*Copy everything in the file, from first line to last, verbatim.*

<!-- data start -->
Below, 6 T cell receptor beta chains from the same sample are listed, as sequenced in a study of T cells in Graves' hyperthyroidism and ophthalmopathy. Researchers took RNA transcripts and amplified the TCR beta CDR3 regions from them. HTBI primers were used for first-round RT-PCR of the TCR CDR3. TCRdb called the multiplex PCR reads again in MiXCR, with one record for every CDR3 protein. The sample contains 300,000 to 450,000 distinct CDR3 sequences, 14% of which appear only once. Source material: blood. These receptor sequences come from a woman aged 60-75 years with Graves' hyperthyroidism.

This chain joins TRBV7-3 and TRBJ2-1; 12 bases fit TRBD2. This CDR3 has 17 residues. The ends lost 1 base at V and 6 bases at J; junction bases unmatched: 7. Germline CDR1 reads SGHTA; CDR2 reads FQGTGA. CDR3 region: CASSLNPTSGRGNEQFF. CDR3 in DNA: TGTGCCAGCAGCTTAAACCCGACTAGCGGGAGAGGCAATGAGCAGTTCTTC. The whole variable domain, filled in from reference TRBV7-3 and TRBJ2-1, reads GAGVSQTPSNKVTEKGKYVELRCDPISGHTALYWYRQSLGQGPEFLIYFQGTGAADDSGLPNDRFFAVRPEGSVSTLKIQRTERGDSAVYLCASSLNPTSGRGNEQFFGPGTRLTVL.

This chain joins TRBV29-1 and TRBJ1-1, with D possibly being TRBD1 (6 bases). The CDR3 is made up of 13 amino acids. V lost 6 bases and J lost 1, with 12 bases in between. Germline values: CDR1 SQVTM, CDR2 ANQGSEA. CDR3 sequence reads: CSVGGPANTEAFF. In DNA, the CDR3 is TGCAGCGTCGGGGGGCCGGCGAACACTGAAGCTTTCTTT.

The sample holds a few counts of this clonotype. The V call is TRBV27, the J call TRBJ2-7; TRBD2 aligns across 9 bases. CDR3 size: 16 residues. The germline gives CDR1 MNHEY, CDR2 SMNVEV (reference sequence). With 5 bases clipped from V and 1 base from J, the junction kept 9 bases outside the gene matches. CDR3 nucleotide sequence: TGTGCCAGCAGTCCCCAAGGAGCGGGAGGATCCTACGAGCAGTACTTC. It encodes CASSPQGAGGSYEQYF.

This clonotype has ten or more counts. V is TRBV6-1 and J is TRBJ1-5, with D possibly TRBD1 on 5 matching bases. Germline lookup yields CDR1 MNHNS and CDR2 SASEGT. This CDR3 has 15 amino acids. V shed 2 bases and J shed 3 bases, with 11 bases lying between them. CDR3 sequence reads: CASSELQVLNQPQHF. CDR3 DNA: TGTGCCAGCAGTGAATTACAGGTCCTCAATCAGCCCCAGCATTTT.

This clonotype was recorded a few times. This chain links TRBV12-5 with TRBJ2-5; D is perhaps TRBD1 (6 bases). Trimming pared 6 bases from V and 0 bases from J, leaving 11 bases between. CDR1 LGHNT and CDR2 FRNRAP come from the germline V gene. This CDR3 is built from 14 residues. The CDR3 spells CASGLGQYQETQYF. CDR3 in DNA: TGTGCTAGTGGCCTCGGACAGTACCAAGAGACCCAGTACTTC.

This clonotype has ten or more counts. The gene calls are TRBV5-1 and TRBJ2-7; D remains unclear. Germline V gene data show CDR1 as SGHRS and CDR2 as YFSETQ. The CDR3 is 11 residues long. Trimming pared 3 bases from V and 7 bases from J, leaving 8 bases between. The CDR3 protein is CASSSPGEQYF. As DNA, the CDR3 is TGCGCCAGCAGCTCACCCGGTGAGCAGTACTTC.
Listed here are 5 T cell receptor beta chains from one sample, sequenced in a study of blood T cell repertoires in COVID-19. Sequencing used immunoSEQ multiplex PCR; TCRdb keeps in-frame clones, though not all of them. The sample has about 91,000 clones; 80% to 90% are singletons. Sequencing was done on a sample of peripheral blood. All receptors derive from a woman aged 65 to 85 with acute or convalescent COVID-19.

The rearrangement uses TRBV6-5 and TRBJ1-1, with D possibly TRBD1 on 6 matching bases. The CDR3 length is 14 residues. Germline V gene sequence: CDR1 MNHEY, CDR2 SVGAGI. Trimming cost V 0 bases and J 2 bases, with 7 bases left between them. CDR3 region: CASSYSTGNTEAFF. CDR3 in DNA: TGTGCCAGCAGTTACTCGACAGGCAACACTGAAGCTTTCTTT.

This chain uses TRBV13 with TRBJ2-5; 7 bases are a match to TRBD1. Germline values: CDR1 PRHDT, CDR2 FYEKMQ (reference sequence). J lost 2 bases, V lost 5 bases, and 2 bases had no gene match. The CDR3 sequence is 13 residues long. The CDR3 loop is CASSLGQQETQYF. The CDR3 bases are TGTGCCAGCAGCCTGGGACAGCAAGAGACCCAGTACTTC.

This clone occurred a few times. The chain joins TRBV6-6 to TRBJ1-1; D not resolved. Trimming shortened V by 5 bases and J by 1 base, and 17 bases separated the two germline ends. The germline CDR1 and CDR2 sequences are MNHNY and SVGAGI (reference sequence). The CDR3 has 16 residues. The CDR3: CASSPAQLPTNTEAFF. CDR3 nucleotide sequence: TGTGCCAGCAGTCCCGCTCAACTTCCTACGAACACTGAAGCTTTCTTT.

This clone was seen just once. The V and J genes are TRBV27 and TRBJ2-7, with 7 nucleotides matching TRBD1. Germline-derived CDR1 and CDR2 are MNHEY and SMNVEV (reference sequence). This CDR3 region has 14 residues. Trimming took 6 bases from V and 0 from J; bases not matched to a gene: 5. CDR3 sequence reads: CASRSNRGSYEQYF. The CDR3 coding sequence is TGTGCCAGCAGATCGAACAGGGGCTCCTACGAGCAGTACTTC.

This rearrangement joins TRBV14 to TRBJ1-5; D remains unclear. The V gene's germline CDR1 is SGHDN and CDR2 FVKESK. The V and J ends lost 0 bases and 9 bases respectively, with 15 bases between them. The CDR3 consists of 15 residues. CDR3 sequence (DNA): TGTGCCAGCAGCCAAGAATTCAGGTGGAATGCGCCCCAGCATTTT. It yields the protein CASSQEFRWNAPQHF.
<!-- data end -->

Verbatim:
Below, 6 T cell receptor beta chains from the same sample are listed, as sequenced in a study of T cells in Graves' hyperthyroidism and ophthalmopathy. Researchers took RNA transcripts and amplified the TCR beta CDR3 regions from them. HTBI primers were used for first-round RT-PCR of the TCR CDR3. TCRdb called the multiplex PCR reads again in MiXCR, with one record for every CDR3 protein. The sample contains 300,000 to 450,000 distinct CDR3 sequences, 14% of which appear only once. Source material: blood. These receptor sequences come from a woman aged 60-75 years with Graves' hyperthyroidism.

This chain joins TRBV7-3 and TRBJ2-1; 12 bases fit TRBD2. This CDR3 has 17 residues. The ends lost 1 base at V and 6 bases at J; junction bases unmatched: 7. Germline CDR1 reads SGHTA; CDR2 reads FQGTGA. CDR3 region: CASSLNPTSGRGNEQFF. CDR3 in DNA: TGTGCCAGCAGCTTAAACCCGACTAGCGGGAGAGGCAATGAGCAGTTCTTC. The whole variable domain, filled in from reference TRBV7-3 and TRBJ2-1, reads GAGVSQTPSNKVTEKGKYVELRCDPISGHTALYWYRQSLGQGPEFLIYFQGTGAADDSGLPNDRFFAVRPEGSVSTLKIQRTERGDSAVYLCASSLNPTSGRGNEQFFGPGTRLTVL.

This chain joins TRBV29-1 and TRBJ1-1, with D possibly being TRBD1 (6 bases). The CDR3 is made up of 13 amino acids. V lost 6 bases and J lost 1, with 12 bases in between. Germline values: CDR1 SQVTM, CDR2 ANQGSEA. CDR3 sequence reads: CSVGGPANTEAFF. In DNA, the CDR3 is TGCAGCGTCGGGGGGCCGGCGAACACTGAAGCTTTCTTT.

The sample holds a few counts of this clonotype. The V call is TRBV27, the J call TRBJ2-7; TRBD2 aligns across 9 bases. CDR3 size: 16 residues. The germline gives CDR1 MNHEY, CDR2 SMNVEV (reference sequence). With 5 bases clipped from V and 1 base from J, the junction kept 9 bases outside the gene matches. CDR3 nucleotide sequence: TGTGCCAGCAGTCCCCAAGGAGCGGGAGGATCCTACGAGCAGTACTTC. It encodes CASSPQGAGGSYEQYF.

This clonotype has ten or more counts. V is TRBV6-1 and J is TRBJ1-5, with D possibly TRBD1 on 5 matching bases. Germline lookup yields CDR1 MNHNS and CDR2 SASEGT. This CDR3 has 15 amino acids. V shed 2 bases and J shed 3 bases, with 11 bases lying between them. CDR3 sequence reads: CASSELQVLNQPQHF. CDR3 DNA: TGTGCCAGCAGTGAATTACAGGTCCTCAATCAGCCCCAGCATTTT.

This clonotype was recorded a few times. This chain links TRBV12-5 with TRBJ2-5; D is perhaps TRBD1 (6 bases). Trimming pared 6 bases from V and 0 bases from J, leaving 11 bases between. CDR1 LGHNT and CDR2 FRNRAP come from the germline V gene. This CDR3 is built from 14 residues. The CDR3 spells CASGLGQYQETQYF. CDR3 in DNA: TGTGCTAGTGGCCTCGGACAGTACCAAGAGACCCAGTACTTC.

This clonotype has ten or more counts. The gene calls are TRBV5-1 and TRBJ2-7; D remains unclear. Germline V gene data show CDR1 as SGHRS and CDR2 as YFSETQ. The CDR3 is 11 residues long. Trimming pared 3 bases from V and 7 bases from J, leaving 8 bases between. The CDR3 protein is CASSSPGEQYF. As DNA, the CDR3 is TGCGCCAGCAGCTCACCCGGTGAGCAGTACTTC.
Listed here are 5 T cell receptor beta chains from one sample, sequenced in a study of blood T cell repertoires in COVID-19. Sequencing used immunoSEQ multiplex PCR; TCRdb keeps in-frame clones, though not all of them. The sample has about 91,000 clones; 80% to 90% are singletons. Sequencing was done on a sample of peripheral blood. All receptors derive from a woman aged 65 to 85 with acute or convalescent COVID-19.

The rearrangement uses TRBV6-5 and TRBJ1-1, with D possibly TRBD1 on 6 matching bases. The CDR3 length is 14 residues. Germline V gene sequence: CDR1 MNHEY, CDR2 SVGAGI. Trimming cost V 0 bases and J 2 bases, with 7 bases left between them. CDR3 region: CASSYSTGNTEAFF. CDR3 in DNA: TGTGCCAGCAGTTACTCGACAGGCAACACTGAAGCTTTCTTT.

This chain uses TRBV13 with TRBJ2-5; 7 bases are a match to TRBD1. Germline values: CDR1 PRHDT, CDR2 FYEKMQ (reference sequence). J lost 2 bases, V lost 5 bases, and 2 bases had no gene match. The CDR3 sequence is 13 residues long. The CDR3 loop is CASSLGQQETQYF. The CDR3 bases are TGTGCCAGCAGCCTGGGACAGCAAGAGACCCAGTACTTC.

This clone occurred a few times. The chain joins TRBV6-6 to TRBJ1-1; D not resolved. Trimming shortened V by 5 bases and J by 1 base, and 17 bases separated the two germline ends. The germline CDR1 and CDR2 sequences are MNHNY and SVGAGI (reference sequence). The CDR3 has 16 residues. The CDR3: CASSPAQLPTNTEAFF. CDR3 nucleotide sequence: TGTGCCAGCAGTCCCGCTCAACTTCCTACGAACACTGAAGCTTTCTTT.

This clone was seen just once. The V and J genes are TRBV27 and TRBJ2-7, with 7 nucleotides matching TRBD1. Germline-derived CDR1 and CDR2 are MNHEY and SMNVEV (reference sequence). This CDR3 region has 14 residues. Trimming took 6 bases from V and 0 from J; bases not matched to a gene: 5. CDR3 sequence reads: CASRSNRGSYEQYF. The CDR3 coding sequence is TGTGCCAGCAGATCGAACAGGGGCTCCTACGAGCAGTACTTC.

This rearrangement joins TRBV14 to TRBJ1-5; D remains unclear. The V gene's germline CDR1 is SGHDN and CDR2 FVKESK. The V and J ends lost 0 bases and 9 bases respectively, with 15 bases between them. The CDR3 consists of 15 residues. CDR3 sequence (DNA): TGTGCCAGCAGCCAAGAATTCAGGTGGAATGCGCCCCAGCATTTT. It yields the protein CASSQEFRWNAPQHF.